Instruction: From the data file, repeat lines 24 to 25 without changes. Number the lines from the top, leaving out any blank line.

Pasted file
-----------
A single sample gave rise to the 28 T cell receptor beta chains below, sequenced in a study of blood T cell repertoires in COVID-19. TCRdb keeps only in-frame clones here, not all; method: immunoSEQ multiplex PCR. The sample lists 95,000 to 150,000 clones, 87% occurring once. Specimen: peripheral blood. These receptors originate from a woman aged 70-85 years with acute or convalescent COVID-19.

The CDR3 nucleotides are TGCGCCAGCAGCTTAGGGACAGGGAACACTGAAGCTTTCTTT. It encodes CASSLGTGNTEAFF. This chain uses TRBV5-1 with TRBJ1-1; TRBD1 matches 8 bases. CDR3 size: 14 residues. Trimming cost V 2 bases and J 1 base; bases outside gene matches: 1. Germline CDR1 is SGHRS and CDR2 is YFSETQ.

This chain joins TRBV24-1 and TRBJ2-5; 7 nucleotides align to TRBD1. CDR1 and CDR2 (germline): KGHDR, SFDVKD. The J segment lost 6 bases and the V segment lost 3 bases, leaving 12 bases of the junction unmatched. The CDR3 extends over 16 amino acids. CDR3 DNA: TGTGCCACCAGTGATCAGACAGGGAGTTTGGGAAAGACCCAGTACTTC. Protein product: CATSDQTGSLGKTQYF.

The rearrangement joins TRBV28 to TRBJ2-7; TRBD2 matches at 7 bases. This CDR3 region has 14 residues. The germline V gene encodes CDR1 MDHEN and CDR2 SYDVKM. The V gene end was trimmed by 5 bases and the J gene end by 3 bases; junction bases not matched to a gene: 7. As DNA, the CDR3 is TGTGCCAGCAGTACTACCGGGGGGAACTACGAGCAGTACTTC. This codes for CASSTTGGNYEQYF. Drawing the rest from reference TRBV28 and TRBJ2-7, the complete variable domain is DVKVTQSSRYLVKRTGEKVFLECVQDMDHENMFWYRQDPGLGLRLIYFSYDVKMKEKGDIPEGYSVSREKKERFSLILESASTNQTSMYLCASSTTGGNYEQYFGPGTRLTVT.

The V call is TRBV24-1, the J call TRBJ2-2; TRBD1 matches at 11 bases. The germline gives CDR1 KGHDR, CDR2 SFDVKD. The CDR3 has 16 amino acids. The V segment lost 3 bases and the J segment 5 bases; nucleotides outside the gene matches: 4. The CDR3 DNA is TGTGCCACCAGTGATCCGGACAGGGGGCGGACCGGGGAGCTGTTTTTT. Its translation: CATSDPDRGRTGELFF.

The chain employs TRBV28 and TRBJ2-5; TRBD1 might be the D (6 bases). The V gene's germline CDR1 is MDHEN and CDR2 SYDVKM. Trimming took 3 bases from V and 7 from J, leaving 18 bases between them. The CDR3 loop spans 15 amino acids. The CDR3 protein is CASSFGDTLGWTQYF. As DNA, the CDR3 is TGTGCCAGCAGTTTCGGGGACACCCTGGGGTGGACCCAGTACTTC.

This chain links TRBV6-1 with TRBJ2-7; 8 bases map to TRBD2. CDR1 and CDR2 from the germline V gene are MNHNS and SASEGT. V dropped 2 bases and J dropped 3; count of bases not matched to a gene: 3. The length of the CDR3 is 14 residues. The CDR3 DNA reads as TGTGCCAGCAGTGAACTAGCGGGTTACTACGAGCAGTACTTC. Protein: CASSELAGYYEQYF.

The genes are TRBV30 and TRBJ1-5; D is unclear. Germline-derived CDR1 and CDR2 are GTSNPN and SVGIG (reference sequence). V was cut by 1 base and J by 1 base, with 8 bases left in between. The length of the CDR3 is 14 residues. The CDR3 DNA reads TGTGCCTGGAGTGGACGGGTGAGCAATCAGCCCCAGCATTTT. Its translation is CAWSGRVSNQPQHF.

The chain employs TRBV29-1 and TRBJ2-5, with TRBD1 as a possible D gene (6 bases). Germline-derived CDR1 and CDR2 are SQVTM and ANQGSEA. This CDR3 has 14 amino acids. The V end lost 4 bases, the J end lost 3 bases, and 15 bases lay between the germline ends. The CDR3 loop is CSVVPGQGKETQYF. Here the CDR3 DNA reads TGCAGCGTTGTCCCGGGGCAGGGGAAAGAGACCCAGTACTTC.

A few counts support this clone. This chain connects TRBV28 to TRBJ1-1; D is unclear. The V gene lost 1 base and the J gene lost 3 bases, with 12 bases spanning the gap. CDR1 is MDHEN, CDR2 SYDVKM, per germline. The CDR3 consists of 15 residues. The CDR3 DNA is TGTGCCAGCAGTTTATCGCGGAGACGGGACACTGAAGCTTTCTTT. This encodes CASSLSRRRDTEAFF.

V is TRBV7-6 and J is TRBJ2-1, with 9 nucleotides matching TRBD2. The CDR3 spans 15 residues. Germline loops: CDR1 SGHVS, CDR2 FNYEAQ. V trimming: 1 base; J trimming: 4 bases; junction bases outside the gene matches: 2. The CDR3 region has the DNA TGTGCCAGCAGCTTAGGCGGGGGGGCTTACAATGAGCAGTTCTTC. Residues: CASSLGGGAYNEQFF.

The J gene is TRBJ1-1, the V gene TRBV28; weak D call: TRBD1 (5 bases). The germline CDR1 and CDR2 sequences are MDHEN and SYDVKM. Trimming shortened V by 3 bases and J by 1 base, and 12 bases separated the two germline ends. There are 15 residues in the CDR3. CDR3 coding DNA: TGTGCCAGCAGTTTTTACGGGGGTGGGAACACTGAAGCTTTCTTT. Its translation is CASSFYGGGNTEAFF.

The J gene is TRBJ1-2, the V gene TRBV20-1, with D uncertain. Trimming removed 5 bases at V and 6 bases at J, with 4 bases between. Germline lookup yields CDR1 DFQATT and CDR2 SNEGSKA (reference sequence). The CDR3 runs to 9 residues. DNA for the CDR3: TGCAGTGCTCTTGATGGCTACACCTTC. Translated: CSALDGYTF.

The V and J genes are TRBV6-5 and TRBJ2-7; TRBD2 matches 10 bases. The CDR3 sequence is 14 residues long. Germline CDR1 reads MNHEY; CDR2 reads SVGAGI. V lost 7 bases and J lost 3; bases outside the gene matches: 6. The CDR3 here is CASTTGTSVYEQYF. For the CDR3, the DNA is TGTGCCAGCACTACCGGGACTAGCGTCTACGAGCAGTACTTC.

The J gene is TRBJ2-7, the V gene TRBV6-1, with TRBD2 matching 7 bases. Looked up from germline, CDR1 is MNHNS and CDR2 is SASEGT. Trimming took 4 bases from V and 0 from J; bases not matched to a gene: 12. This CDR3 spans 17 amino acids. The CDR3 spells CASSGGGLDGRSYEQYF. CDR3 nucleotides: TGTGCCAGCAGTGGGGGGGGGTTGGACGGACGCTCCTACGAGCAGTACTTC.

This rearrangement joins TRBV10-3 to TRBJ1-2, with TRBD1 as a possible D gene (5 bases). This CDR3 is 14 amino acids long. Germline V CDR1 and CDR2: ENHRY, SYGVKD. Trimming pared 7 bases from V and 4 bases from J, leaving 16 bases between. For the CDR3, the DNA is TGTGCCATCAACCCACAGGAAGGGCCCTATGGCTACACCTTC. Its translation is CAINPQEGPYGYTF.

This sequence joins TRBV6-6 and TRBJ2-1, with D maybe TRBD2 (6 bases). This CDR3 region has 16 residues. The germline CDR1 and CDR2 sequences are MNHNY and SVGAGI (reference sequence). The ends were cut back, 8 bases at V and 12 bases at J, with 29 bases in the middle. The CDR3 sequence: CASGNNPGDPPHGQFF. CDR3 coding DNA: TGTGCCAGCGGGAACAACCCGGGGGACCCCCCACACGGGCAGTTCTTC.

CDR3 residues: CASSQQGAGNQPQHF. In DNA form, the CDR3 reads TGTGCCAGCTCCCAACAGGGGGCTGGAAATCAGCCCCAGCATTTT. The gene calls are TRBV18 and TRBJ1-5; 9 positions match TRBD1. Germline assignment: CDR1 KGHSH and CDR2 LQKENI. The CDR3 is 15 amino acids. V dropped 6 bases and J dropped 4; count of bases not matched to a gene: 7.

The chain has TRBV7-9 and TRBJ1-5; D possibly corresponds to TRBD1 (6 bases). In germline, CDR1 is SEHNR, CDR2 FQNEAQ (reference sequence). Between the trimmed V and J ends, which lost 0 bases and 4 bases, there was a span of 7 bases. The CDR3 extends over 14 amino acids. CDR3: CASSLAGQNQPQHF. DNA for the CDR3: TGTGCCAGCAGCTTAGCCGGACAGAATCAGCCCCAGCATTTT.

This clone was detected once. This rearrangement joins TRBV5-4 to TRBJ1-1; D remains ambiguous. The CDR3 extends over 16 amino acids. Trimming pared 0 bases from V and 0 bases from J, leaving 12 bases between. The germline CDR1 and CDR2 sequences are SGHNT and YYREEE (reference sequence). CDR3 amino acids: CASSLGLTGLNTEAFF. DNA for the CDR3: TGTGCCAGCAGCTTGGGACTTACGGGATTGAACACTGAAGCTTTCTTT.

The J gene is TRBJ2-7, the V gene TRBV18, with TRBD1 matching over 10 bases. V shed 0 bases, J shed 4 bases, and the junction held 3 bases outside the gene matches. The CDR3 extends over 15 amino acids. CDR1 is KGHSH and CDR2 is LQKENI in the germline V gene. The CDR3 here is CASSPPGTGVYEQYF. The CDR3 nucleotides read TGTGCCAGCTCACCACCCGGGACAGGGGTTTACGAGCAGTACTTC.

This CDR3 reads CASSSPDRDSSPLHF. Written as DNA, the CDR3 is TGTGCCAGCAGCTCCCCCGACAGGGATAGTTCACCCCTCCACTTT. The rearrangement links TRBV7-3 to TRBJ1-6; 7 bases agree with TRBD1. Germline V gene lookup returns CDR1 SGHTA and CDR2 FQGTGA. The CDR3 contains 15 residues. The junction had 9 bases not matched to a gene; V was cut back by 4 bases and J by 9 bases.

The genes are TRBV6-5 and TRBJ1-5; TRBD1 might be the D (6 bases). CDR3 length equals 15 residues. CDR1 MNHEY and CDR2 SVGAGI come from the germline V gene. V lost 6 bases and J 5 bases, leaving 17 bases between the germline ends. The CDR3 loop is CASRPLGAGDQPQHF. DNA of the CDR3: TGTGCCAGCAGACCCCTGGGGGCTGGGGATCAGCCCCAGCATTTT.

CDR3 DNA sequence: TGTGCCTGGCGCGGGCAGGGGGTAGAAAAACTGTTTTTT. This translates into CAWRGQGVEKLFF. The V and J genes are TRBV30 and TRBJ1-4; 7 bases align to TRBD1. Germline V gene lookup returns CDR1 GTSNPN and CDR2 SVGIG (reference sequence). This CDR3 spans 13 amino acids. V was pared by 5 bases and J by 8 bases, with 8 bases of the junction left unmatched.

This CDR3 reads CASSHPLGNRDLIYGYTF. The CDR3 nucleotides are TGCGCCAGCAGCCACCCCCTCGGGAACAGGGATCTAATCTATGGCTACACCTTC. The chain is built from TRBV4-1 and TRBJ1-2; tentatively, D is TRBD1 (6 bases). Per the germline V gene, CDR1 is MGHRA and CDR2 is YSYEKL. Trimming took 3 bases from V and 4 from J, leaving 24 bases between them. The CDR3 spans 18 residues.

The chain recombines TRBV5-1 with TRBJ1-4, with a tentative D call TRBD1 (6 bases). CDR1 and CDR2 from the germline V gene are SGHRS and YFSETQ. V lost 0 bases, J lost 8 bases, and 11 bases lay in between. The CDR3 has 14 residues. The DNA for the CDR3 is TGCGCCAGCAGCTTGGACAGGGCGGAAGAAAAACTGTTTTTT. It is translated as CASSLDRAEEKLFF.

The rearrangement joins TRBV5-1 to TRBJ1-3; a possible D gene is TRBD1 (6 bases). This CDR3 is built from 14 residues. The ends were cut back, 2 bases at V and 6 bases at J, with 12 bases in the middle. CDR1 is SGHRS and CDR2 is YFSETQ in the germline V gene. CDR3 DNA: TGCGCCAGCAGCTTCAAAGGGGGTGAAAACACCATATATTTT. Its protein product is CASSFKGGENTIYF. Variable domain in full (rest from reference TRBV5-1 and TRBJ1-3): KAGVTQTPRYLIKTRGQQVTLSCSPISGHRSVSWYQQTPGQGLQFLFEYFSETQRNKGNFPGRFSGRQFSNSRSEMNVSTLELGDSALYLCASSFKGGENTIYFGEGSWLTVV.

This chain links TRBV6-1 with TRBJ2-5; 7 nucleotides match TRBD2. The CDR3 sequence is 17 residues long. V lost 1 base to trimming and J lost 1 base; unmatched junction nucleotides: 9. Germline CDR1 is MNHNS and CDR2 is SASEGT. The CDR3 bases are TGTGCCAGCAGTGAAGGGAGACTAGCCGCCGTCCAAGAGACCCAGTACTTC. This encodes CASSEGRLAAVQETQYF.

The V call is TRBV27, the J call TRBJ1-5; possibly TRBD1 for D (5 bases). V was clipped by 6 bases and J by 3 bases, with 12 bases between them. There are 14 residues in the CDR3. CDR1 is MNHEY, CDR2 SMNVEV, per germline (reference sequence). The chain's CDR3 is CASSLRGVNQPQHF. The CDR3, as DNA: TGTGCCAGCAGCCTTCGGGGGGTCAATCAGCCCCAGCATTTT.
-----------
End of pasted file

CDR3 DNA sequence: TGTGCCTGGCGCGGGCAGGGGGTAGAAAAACTGTTTTTT. This translates into CAWRGQGVEKLFF. The V and J genes are TRBV30 and TRBJ1-4; 7 bases align to TRBD1. Germline V gene lookup returns CDR1 GTSNPN and CDR2 SVGIG (reference sequence). This CDR3 spans 13 amino acids. V was pared by 5 bases and J by 8 bases, with 8 bases of the junction left unmatched.

This CDR3 reads CASSHPLGNRDLIYGYTF. The CDR3 nucleotides are TGCGCCAGCAGCCACCCCCTCGGGAACAGGGATCTAATCTATGGCTACACCTTC. The chain is built from TRBV4-1 and TRBJ1-2; tentatively, D is TRBD1 (6 bases). Per the germline V gene, CDR1 is MGHRA and CDR2 is YSYEKL. Trimming took 3 bases from V and 4 from J, leaving 24 bases between them. The CDR3 spans 18 residues.